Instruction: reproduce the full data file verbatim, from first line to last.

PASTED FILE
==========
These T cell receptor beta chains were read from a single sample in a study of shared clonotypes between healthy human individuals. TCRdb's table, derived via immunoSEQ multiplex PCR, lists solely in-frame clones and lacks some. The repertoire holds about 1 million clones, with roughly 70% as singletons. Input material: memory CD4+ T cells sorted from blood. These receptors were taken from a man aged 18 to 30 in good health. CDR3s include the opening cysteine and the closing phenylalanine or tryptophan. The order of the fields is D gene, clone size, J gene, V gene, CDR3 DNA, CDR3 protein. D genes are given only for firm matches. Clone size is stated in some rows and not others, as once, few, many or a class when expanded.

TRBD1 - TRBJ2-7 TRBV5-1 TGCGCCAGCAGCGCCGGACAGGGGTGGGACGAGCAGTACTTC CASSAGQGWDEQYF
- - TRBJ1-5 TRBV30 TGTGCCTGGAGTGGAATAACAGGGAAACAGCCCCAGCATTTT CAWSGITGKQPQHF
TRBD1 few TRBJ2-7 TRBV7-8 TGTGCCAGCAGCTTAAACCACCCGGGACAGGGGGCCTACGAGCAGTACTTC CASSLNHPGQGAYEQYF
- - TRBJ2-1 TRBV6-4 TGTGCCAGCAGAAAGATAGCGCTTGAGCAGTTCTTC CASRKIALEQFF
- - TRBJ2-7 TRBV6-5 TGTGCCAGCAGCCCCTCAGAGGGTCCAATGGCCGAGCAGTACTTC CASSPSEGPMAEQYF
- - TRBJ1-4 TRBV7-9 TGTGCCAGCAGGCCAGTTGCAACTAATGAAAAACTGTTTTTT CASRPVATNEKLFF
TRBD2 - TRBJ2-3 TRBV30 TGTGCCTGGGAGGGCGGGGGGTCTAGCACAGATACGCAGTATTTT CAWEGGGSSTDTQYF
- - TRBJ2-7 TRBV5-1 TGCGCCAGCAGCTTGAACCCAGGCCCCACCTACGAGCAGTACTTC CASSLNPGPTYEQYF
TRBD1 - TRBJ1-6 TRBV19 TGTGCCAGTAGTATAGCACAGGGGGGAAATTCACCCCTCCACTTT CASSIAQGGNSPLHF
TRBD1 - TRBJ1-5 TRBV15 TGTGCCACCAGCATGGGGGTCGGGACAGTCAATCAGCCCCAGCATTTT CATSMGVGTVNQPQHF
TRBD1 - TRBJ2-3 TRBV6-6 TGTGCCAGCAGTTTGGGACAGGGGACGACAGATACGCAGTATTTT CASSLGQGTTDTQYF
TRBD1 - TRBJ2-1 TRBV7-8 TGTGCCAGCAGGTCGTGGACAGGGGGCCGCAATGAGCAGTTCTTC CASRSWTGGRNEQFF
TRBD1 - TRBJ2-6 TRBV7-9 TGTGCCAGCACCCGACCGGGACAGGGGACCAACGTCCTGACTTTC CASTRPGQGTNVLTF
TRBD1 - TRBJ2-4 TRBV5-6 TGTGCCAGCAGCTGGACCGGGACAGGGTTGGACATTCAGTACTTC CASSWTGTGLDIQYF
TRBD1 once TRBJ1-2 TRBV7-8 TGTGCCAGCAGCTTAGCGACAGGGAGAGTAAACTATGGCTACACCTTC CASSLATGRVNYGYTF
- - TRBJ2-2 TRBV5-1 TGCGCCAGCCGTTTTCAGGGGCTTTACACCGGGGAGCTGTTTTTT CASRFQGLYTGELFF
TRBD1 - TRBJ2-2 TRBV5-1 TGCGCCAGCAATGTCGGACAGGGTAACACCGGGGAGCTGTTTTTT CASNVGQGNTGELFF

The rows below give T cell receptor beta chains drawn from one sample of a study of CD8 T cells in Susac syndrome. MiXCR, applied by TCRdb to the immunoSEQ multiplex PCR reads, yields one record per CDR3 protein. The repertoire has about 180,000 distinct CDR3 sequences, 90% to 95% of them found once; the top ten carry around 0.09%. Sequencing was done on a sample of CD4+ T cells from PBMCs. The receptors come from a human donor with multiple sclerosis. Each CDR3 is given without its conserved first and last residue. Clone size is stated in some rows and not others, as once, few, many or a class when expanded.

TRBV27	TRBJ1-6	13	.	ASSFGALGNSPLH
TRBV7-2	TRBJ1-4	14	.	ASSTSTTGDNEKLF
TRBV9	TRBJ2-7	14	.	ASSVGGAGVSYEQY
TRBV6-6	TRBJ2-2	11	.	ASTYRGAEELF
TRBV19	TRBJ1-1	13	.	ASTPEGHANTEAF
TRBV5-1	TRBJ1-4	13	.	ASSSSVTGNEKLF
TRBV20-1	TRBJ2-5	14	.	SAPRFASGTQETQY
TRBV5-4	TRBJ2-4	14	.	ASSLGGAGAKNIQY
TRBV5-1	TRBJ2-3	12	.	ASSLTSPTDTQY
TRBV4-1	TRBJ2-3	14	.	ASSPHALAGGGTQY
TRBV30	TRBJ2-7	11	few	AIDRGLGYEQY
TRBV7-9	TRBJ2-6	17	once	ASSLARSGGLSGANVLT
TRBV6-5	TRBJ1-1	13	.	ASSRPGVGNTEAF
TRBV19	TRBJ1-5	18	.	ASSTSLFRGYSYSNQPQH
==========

These T cell receptor beta chains were read from a single sample in a study of shared clonotypes between healthy human individuals. TCRdb's table, derived via immunoSEQ multiplex PCR, lists solely in-frame clones and lacks some. The repertoire holds about 1 million clones, with roughly 70% as singletons. Input material: memory CD4+ T cells sorted from blood. These receptors were taken from a man aged 18 to 30 in good health. CDR3s include the opening cysteine and the closing phenylalanine or tryptophan. The order of the fields is D gene, clone size, J gene, V gene, CDR3 DNA, CDR3 protein. D genes are given only for firm matches. Clone size is stated in some rows and not others, as once, few, many or a class when expanded.

TRBD1 - TRBJ2-7 TRBV5-1 TGCGCCAGCAGCGCCGGACAGGGGTGGGACGAGCAGTACTTC CASSAGQGWDEQYF
- - TRBJ1-5 TRBV30 TGTGCCTGGAGTGGAATAACAGGGAAACAGCCCCAGCATTTT CAWSGITGKQPQHF
TRBD1 few TRBJ2-7 TRBV7-8 TGTGCCAGCAGCTTAAACCACCCGGGACAGGGGGCCTACGAGCAGTACTTC CASSLNHPGQGAYEQYF
- - TRBJ2-1 TRBV6-4 TGTGCCAGCAGAAAGATAGCGCTTGAGCAGTTCTTC CASRKIALEQFF
- - TRBJ2-7 TRBV6-5 TGTGCCAGCAGCCCCTCAGAGGGTCCAATGGCCGAGCAGTACTTC CASSPSEGPMAEQYF
- - TRBJ1-4 TRBV7-9 TGTGCCAGCAGGCCAGTTGCAACTAATGAAAAACTGTTTTTT CASRPVATNEKLFF
TRBD2 - TRBJ2-3 TRBV30 TGTGCCTGGGAGGGCGGGGGGTCTAGCACAGATACGCAGTATTTT CAWEGGGSSTDTQYF
- - TRBJ2-7 TRBV5-1 TGCGCCAGCAGCTTGAACCCAGGCCCCACCTACGAGCAGTACTTC CASSLNPGPTYEQYF
TRBD1 - TRBJ1-6 TRBV19 TGTGCCAGTAGTATAGCACAGGGGGGAAATTCACCCCTCCACTTT CASSIAQGGNSPLHF
TRBD1 - TRBJ1-5 TRBV15 TGTGCCACCAGCATGGGGGTCGGGACAGTCAATCAGCCCCAGCATTTT CATSMGVGTVNQPQHF
TRBD1 - TRBJ2-3 TRBV6-6 TGTGCCAGCAGTTTGGGACAGGGGACGACAGATACGCAGTATTTT CASSLGQGTTDTQYF
TRBD1 - TRBJ2-1 TRBV7-8 TGTGCCAGCAGGTCGTGGACAGGGGGCCGCAATGAGCAGTTCTTC CASRSWTGGRNEQFF
TRBD1 - TRBJ2-6 TRBV7-9 TGTGCCAGCACCCGACCGGGACAGGGGACCAACGTCCTGACTTTC CASTRPGQGTNVLTF
TRBD1 - TRBJ2-4 TRBV5-6 TGTGCCAGCAGCTGGACCGGGACAGGGTTGGACATTCAGTACTTC CASSWTGTGLDIQYF
TRBD1 once TRBJ1-2 TRBV7-8 TGTGCCAGCAGCTTAGCGACAGGGAGAGTAAACTATGGCTACACCTTC CASSLATGRVNYGYTF
- - TRBJ2-2 TRBV5-1 TGCGCCAGCCGTTTTCAGGGGCTTTACACCGGGGAGCTGTTTTTT CASRFQGLYTGELFF
TRBD1 - TRBJ2-2 TRBV5-1 TGCGCCAGCAATGTCGGACAGGGTAACACCGGGGAGCTGTTTTTT CASNVGQGNTGELFF

The rows below give T cell receptor beta chains drawn from one sample of a study of CD8 T cells in Susac syndrome. MiXCR, applied by TCRdb to the immunoSEQ multiplex PCR reads, yields one record per CDR3 protein. The repertoire has about 180,000 distinct CDR3 sequences, 90% to 95% of them found once; the top ten carry around 0.09%. Sequencing was done on a sample of CD4+ T cells from PBMCs. The receptors come from a human donor with multiple sclerosis. Each CDR3 is given without its conserved first and last residue. Clone size is stated in some rows and not others, as once, few, many or a class when expanded.

TRBV27	TRBJ1-6	13	.	ASSFGALGNSPLH
TRBV7-2	TRBJ1-4	14	.	ASSTSTTGDNEKLF
TRBV9	TRBJ2-7	14	.	ASSVGGAGVSYEQY
TRBV6-6	TRBJ2-2	11	.	ASTYRGAEELF
TRBV19	TRBJ1-1	13	.	ASTPEGHANTEAF
TRBV5-1	TRBJ1-4	13	.	ASSSSVTGNEKLF
TRBV20-1	TRBJ2-5	14	.	SAPRFASGTQETQY
TRBV5-4	TRBJ2-4	14	.	ASSLGGAGAKNIQY
TRBV5-1	TRBJ2-3	12	.	ASSLTSPTDTQY
TRBV4-1	TRBJ2-3	14	.	ASSPHALAGGGTQY
TRBV30	TRBJ2-7	11	few	AIDRGLGYEQY
TRBV7-9	TRBJ2-6	17	once	ASSLARSGGLSGANVLT
TRBV6-5	TRBJ1-1	13	.	ASSRPGVGNTEAF
TRBV19	TRBJ1-5	18	.	ASSTSLFRGYSYSNQPQH